Review – The Motherfucker with the Hat – National Theater

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Although this play did little to attract me at the start – something American with a swear word in the title – I was convinced to make the effort to see it by Fiona Mountford’s glowing review, at the level of exuberance that causes me to drop the paper, skip the review, and just get directly online to book a ticket. It helped that it was 1:45 with no interval, which means to me that if it were actually bad or irritating, well, it would all be over quite soon with a chance of somehow salvaging my night (or in this case, my afternoon – the matinee was over in plenty of time to see a show that evening).

The plot of this play is as follows: there is a man not long out of prison, who has a girlfriend he suspects of infidelity (with the man with the hat). They’re both poor and Puerto Rican, and grew up together in the crappy New York neighborhood the pay is set. Jackie (Ricardo Chavira) is trying to clean up his act and stay out of prison – find a job and stick to the AA program, that kind of thing – while Veronica (Flor de Liz Perez), well, clearly has some substance abuse issues (we watch her snorting lines in the first scene) and might have some questionable ways of funding that hobby. Or maybe she makes her money hairdressing; I couldn’t be sure. And it didn’t help that Boyfriend’s AA counselor Ralph (Alec Newman) was busy advising him (and us) that Girlfriend was an unreliable skank who was a problem in Boyfriend’s life: gosh, yeah, maybe the drugs do cloud your judgment. Whatever her story is, though, Boyfriend is positive that Girlfriend has not been faithful (his evidence seems good), and he’s furious, and if he can’t get his temper under control, it’s back behind bars for him.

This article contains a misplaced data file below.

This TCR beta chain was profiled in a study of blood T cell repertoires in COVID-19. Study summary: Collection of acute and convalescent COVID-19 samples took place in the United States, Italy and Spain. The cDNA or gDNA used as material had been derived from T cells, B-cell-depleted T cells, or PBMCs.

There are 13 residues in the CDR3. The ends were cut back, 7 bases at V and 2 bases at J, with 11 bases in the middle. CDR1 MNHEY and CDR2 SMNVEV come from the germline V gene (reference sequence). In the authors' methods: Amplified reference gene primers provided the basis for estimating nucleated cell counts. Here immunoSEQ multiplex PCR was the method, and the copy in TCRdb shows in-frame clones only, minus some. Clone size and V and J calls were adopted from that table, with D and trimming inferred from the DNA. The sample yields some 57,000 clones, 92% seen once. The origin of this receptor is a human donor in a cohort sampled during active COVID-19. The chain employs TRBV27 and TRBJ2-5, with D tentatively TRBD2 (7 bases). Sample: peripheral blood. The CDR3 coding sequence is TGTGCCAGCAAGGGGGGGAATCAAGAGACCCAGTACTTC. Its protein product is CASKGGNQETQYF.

While this play is ultimately a bit slim (it doesn’t really have enough to justify an interval, so it’s well chosen to run it straight through), there’s no avoiding the powerful reality of the characters that populate it. Jackie’s dilemma hurts. We can feel the power of his affection, but also the tides of the other emotions sweeping through him – the conflict between keeping control and living a life in which he can have respect for himself. I was convinced that not going for violence was going to permanently break him, yet I was invested in him enough that I also desperately wanted him to be able to avoid breaking his terms of probation. Then there was his girlfriend: fiery-hot tempered, clearly impulsive, sexy as hell, and so obviously madly in love with him that seeing them split up was killing me. Jackie’s character was more clearly drawn for us by the presence of his extremely odd cousin, Julio (Yul Vasquez), whose description of their life together as children was obviously necessary backstory but also created the crucial element that made us, the audience, root for Jackie so hard, Julio could have just been throwing pom poms into the audience. The collective of the three of them smashed apart the shallow caricatures of Italian immigrants peopling Arthur Miller’s View from the Bridge: in some ways, these people were fighting many of the same problems (money/loyalty/fidelity) but with a richness that made them so much more than wax figurines populating a morality tale.

The morality issues are pretty strong in this play, and it’s a very modern morality that washes over the underpinning questions of Veronica’s reliability: it’s the morality of AA, telling people to take it one day at a time, telling them to turn to God for support, telling them to let things go …. and maybe telling them that, since they need to forgive themselves and learn how to feel good about themselves, that maybe they don’t have to try to act to make a better future for themselves or others. It’s a little hard to describe but simultaneously very new-agey and completely Machiavellian. I was shocked at how much ugliness Stephen Adly Gurgis managed to find in his few characters, all seeking to lead their lives according to precepts that they firmly believed in; and ultimately, the only one I felt I could stand up for was the guy society saw fit to put in jail. That gave me more to wonder about at the end of the play than almost anything else. It was, really, a good show that well rewarded the 100 minutes I invested in it.

(This review is for a performance that took place June 25th, 2015. It runs through August 20th.)

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